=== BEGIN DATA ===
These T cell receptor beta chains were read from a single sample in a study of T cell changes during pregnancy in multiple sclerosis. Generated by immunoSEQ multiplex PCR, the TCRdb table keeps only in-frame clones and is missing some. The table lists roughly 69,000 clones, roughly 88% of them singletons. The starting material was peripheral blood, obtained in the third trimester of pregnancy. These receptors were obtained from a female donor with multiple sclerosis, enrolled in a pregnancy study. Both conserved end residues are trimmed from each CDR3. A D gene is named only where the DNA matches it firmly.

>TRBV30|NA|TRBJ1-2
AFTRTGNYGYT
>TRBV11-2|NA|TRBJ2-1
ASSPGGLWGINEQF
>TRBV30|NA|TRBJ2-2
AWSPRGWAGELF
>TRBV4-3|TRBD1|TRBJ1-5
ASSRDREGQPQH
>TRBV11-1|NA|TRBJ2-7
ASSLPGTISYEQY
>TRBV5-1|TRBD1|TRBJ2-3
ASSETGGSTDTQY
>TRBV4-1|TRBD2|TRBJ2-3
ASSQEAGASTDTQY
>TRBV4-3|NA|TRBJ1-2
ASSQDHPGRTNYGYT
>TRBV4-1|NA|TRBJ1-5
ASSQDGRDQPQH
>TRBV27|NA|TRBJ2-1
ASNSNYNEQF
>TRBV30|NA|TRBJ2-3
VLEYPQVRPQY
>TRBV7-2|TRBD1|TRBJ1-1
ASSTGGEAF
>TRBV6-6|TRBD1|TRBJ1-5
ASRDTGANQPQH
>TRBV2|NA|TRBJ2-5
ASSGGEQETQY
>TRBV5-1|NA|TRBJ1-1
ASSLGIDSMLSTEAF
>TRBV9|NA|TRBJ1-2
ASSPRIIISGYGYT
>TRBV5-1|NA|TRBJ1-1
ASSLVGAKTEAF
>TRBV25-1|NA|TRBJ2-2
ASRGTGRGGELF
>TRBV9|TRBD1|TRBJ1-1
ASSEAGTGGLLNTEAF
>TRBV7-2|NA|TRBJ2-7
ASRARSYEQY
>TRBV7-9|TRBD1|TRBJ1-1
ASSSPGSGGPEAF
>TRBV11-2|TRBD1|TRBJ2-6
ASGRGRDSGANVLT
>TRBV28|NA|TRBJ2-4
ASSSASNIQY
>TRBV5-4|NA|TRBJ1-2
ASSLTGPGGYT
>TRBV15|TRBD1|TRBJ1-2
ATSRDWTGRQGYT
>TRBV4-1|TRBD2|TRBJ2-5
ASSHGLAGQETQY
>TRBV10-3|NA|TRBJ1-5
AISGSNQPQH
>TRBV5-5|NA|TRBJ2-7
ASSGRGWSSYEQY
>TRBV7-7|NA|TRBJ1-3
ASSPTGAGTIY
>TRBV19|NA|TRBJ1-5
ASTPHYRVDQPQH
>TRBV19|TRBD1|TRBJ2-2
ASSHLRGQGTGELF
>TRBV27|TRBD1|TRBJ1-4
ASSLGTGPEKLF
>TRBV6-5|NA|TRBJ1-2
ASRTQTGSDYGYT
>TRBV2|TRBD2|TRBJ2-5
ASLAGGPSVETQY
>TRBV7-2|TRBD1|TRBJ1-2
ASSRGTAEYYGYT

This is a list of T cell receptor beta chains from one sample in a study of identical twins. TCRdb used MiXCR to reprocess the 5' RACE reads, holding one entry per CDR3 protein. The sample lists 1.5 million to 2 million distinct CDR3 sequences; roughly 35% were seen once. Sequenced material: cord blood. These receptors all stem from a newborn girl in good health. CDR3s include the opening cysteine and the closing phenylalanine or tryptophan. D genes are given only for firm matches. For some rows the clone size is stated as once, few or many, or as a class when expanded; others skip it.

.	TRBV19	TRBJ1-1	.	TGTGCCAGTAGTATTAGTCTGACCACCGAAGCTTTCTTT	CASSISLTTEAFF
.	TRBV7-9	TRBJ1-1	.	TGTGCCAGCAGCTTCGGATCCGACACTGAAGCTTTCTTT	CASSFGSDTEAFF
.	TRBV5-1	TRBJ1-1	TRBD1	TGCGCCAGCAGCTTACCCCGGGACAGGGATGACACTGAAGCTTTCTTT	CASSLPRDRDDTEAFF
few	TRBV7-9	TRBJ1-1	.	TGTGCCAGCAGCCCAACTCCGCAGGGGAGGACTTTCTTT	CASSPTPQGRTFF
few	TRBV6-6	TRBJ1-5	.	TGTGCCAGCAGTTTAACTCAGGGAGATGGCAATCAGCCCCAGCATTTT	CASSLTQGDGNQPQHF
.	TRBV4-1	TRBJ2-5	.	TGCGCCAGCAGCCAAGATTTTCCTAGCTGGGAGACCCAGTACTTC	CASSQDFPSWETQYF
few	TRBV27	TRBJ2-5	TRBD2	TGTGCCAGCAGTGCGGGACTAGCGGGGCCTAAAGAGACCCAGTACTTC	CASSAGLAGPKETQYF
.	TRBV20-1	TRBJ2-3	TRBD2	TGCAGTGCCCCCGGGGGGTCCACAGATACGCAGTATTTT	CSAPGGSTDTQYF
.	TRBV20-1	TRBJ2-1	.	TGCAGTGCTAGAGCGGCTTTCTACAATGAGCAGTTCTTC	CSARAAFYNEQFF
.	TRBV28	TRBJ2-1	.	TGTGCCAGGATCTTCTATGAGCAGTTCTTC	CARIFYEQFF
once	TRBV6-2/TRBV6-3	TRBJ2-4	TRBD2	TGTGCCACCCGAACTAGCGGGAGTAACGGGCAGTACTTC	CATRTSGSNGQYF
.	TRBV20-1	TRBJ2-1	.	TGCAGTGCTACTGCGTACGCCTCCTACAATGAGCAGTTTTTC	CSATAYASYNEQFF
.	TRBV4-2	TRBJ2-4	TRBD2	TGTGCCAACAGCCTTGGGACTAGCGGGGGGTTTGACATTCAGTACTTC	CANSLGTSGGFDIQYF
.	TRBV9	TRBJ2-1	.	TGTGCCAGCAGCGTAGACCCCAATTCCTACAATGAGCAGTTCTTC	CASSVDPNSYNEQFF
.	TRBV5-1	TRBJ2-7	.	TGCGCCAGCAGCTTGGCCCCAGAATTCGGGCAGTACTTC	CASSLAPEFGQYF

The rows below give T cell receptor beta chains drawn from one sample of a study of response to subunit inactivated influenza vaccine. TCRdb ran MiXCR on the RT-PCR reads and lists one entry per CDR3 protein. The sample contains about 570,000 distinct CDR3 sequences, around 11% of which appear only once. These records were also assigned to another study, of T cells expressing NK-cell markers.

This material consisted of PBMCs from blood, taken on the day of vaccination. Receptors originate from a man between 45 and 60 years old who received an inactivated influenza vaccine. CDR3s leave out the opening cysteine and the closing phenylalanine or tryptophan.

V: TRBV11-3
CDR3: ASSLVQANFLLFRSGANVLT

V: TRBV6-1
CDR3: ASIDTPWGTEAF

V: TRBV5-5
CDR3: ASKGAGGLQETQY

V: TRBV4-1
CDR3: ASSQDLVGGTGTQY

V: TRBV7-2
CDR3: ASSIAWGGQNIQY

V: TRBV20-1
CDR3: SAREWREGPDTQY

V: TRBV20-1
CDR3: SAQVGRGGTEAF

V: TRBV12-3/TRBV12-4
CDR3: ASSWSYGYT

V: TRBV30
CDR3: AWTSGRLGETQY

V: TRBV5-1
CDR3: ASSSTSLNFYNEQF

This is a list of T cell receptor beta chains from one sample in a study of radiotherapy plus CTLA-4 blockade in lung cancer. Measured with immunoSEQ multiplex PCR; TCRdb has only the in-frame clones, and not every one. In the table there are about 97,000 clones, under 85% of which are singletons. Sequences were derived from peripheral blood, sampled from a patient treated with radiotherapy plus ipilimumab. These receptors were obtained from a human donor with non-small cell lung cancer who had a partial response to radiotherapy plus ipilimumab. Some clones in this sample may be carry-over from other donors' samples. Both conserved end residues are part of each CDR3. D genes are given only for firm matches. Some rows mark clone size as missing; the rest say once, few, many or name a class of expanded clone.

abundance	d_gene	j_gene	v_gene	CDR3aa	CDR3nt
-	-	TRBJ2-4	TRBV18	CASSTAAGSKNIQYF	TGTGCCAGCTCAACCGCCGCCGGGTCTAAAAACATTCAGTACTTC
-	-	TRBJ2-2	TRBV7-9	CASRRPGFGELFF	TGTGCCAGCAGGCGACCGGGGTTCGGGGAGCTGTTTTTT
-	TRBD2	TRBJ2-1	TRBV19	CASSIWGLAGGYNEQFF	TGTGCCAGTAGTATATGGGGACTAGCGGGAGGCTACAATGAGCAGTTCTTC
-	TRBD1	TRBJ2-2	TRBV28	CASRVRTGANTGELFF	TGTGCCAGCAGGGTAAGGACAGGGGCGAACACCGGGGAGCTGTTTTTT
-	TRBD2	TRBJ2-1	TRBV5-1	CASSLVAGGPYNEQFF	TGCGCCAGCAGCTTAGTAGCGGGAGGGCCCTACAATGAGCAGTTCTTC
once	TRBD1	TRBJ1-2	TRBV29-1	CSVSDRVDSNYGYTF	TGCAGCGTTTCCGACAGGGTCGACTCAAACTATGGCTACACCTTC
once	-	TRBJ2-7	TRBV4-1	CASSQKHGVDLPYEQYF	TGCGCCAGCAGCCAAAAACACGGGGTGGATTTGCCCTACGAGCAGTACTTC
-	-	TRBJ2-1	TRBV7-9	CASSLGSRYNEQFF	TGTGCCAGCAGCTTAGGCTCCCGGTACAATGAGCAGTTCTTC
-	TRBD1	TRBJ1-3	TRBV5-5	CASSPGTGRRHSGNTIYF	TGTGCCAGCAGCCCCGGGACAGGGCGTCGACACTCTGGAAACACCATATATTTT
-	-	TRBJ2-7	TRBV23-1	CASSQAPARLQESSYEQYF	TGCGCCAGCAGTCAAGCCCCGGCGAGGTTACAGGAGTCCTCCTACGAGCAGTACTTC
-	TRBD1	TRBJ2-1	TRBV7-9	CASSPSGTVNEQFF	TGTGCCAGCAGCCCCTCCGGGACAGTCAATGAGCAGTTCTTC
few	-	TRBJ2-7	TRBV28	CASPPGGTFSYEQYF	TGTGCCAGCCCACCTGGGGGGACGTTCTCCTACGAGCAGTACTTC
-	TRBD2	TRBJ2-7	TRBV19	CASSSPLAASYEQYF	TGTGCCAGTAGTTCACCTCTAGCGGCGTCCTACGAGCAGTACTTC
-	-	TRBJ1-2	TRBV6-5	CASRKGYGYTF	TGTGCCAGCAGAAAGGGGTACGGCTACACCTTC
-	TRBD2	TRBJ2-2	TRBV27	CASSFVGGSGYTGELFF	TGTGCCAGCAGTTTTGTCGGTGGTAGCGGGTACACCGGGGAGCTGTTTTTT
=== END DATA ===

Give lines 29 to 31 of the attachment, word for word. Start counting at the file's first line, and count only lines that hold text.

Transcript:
ASSGGEQETQY
>TRBV5-1|NA|TRBJ1-1
ASSLGIDSMLSTEAF